we can pattern match on any 7-tuple of trees and put them

together into one tree.

we can decompose any tree into the same seven trees it came

from.

Actually holds for any k = 1 mod 6.

Not true for other values.

Mark Hopkins @antiselfdual Commonwealth Bank

Not surjective, since we can never reach Leaf.

T 2 → T

f :: ( Tree , Tree ) → Tree

t t1 t2 = Node t1 t2

Mark Hopkins @antiselfdual Commonwealth Bank

T 2 → T

f :: ( Tree , Tree ) → Tree

t t1 t2 = Node t1 t2

Not surjective, since we can never reach Leaf.

Mark Hopkins @antiselfdual Commonwealth Bank

Not surjective either.

T → T 2

f :: Tree → ( Tree , Tree )

f t = Node t Leaf

Mark Hopkins @antiselfdual Commonwealth Bank

T → T 2

f :: Tree → ( Tree , Tree )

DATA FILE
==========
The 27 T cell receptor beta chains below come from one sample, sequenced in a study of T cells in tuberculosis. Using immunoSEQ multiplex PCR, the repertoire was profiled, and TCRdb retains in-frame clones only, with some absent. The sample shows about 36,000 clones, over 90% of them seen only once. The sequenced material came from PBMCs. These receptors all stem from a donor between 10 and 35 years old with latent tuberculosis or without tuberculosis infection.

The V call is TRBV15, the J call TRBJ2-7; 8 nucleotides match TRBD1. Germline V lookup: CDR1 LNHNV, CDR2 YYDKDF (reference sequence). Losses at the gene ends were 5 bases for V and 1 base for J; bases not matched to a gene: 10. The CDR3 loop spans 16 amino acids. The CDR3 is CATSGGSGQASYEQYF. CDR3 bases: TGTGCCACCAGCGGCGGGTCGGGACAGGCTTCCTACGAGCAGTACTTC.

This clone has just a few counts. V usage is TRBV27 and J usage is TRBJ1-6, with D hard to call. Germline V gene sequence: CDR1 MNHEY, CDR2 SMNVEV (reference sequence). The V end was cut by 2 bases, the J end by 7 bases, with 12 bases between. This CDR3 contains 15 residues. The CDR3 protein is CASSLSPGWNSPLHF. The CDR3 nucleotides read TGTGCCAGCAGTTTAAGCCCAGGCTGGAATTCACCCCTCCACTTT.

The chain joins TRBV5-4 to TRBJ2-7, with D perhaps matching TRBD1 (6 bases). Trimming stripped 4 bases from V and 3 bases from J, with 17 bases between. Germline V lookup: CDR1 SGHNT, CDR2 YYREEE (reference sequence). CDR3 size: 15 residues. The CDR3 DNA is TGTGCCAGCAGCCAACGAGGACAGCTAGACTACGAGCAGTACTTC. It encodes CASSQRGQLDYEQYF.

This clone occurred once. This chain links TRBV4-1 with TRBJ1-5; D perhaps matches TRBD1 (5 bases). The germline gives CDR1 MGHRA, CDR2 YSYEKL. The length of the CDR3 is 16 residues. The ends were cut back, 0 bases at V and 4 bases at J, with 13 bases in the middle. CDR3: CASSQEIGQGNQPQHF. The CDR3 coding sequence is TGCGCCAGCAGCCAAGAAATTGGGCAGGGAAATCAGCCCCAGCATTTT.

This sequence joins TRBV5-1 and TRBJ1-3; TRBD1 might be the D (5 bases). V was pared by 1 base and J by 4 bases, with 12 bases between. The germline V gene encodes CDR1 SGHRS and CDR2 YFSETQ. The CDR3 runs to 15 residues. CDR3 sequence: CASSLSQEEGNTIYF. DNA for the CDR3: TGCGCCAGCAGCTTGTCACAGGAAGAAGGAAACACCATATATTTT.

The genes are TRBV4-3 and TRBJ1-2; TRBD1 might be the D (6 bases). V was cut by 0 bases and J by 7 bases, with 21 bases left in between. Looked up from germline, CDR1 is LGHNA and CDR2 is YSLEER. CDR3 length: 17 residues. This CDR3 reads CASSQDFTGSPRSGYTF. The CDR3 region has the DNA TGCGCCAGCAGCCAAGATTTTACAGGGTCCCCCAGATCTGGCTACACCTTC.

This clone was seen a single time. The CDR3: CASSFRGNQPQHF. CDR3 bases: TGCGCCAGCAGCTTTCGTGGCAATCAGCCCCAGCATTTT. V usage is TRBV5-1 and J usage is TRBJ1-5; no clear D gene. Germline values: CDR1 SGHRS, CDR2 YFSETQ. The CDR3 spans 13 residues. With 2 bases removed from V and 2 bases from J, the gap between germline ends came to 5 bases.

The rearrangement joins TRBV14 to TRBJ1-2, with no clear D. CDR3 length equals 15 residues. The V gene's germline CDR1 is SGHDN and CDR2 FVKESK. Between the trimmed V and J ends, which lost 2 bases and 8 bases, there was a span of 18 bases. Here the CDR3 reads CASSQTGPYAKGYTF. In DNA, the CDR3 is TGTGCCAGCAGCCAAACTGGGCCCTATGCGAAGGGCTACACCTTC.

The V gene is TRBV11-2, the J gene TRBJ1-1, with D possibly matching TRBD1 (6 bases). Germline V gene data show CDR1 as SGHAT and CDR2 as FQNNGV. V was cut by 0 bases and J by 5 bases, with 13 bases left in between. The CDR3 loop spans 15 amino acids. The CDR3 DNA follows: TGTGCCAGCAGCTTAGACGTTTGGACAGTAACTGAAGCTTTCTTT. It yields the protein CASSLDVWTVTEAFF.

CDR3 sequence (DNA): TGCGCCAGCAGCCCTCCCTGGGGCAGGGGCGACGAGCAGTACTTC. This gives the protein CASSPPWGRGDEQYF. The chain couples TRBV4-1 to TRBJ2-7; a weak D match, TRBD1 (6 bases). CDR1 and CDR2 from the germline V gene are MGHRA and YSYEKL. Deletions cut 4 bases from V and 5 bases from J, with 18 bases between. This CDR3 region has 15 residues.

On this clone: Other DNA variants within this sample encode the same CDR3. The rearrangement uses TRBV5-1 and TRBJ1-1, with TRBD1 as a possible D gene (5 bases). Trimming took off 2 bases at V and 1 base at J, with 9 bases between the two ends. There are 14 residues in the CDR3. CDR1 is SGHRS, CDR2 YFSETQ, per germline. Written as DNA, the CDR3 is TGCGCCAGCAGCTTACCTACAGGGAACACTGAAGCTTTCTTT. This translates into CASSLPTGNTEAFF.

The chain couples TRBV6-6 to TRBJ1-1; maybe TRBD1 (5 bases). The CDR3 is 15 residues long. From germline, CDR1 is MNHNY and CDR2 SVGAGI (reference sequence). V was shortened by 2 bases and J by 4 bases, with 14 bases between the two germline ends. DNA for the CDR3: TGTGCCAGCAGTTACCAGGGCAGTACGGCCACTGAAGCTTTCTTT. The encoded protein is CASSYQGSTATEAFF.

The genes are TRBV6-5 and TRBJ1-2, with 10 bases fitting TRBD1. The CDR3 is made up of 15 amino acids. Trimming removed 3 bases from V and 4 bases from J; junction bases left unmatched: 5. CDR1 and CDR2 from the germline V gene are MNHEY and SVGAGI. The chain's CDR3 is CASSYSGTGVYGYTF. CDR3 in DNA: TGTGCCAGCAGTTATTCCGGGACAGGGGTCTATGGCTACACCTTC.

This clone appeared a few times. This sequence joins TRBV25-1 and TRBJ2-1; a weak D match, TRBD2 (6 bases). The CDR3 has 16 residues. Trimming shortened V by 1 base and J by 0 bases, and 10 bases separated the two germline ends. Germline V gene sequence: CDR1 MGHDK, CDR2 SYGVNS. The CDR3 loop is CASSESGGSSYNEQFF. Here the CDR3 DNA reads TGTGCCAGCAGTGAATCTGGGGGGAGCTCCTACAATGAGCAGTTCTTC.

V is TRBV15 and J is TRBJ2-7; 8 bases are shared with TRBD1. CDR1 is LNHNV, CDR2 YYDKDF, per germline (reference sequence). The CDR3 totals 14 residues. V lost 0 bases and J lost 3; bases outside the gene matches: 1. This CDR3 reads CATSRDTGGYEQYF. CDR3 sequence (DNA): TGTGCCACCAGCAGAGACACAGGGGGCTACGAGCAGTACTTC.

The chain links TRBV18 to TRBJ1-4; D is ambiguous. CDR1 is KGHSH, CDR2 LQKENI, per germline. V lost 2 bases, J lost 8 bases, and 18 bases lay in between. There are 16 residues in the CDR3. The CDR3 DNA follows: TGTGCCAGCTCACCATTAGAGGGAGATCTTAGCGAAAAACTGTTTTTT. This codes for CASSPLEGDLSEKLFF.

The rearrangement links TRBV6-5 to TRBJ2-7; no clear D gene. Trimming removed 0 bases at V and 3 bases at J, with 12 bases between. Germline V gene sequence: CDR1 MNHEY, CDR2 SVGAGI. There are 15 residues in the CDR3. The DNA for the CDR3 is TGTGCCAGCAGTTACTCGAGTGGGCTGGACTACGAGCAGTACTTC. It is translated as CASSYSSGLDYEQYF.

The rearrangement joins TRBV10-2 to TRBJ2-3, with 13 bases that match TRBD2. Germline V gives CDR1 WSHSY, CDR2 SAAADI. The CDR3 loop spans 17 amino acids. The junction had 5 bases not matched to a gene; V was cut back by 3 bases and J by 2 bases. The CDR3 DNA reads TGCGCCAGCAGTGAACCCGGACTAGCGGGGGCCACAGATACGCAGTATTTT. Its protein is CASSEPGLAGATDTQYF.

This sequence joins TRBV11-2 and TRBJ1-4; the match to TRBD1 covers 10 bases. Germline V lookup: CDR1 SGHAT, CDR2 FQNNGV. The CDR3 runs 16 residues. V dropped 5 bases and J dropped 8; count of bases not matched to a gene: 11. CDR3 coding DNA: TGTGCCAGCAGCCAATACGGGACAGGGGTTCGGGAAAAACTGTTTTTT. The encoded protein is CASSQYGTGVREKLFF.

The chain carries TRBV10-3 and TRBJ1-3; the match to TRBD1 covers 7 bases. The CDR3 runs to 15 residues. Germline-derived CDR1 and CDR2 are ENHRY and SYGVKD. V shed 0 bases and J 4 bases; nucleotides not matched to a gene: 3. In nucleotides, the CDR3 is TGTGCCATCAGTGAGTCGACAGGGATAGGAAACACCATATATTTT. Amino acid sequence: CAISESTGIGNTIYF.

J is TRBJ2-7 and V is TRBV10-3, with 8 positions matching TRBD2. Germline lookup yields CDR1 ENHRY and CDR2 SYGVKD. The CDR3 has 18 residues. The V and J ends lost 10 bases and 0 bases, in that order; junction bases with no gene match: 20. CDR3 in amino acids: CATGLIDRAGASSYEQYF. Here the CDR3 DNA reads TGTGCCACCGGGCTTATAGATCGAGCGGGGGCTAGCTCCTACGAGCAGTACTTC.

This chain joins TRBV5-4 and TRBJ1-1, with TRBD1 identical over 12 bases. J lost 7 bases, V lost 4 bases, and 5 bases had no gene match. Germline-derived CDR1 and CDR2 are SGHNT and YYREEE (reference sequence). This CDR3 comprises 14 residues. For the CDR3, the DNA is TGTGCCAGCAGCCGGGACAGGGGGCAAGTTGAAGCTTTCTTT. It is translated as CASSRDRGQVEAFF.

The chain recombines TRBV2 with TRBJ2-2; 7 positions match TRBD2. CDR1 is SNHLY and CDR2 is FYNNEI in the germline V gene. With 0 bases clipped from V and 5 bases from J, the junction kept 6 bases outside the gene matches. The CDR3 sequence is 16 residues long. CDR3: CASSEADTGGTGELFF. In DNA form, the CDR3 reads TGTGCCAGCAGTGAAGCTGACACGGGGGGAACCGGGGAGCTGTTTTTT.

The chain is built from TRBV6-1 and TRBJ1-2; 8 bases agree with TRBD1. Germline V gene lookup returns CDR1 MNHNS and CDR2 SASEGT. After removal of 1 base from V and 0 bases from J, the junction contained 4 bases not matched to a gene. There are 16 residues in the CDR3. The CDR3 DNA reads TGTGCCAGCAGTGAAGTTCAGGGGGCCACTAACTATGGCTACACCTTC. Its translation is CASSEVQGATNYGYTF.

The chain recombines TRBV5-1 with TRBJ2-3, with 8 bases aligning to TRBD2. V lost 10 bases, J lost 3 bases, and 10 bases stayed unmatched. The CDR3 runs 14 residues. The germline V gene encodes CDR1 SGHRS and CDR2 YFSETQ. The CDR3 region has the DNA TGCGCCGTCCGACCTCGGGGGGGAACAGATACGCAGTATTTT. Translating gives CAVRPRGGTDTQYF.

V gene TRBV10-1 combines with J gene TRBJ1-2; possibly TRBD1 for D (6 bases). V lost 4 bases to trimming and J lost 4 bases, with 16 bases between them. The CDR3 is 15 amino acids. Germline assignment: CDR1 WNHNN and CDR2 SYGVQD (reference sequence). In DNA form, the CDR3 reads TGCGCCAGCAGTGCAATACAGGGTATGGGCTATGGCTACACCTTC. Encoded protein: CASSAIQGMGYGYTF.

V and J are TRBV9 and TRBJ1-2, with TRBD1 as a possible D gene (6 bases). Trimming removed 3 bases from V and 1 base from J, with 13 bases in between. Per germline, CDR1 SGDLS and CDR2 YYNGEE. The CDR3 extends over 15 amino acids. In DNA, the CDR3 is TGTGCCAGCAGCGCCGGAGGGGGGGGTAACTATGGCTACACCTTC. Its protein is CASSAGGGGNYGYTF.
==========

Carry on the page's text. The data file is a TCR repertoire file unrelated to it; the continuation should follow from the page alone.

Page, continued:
f t = Node t Leaf

Not surjective either.

Mark Hopkins @antiselfdual Commonwealth Bank

Bijective! but not O(1).

T 2 → T , but cleverer

f :: ( Tree , Tree ) → Tree

f ( t1 , t2 ) = go ( Node t1 t2 )

wh ere

go t

= if l e f t O n l y t then left t else t

l e f t O n l y t = t == Leaf

|| right t == Leaf && leftOnly ( left t )

Mark Hopkins @antiselfdual Commonwealth Bank

but not O(1).

T 2 → T , but cleverer

f :: ( Tree , Tree ) → Tree

f ( t1 , t2 ) = go ( Node t1 t2 )

wh ere

go t

= if l e f t O n l y t then left t else t

l e f t O n l y t = t == Leaf

|| right t == Leaf && leftOnly ( left t )

Bijective!

Mark Hopkins @antiselfdual Commonwealth Bank

T 2 → T , but cleverer

f :: ( Tree , Tree ) → Tree

f ( t1 , t2 ) = go ( Node t1 t2 )

wh ere

go t

= if l e f t O n l y t then left t else t

l e f t O n l y t = t == Leaf

|| right t == Leaf && leftOnly ( left t )

Bijective! but not O(1).

Mark Hopkins @antiselfdual Commonwealth Bank

A solution

f :: T → (T , T , T , T , T , T , T )

f L

= (L ,L ,L ,L ,L ,L , L )

f ( N t1 L )

= ( t1 , N L L , L , L , L , L , L )

f ( N t1 ( N t2 L ))

= ( N t1 t2 , L , L , L , L , L , L )

f ( N t1 ( N t2 ( N t3 L )))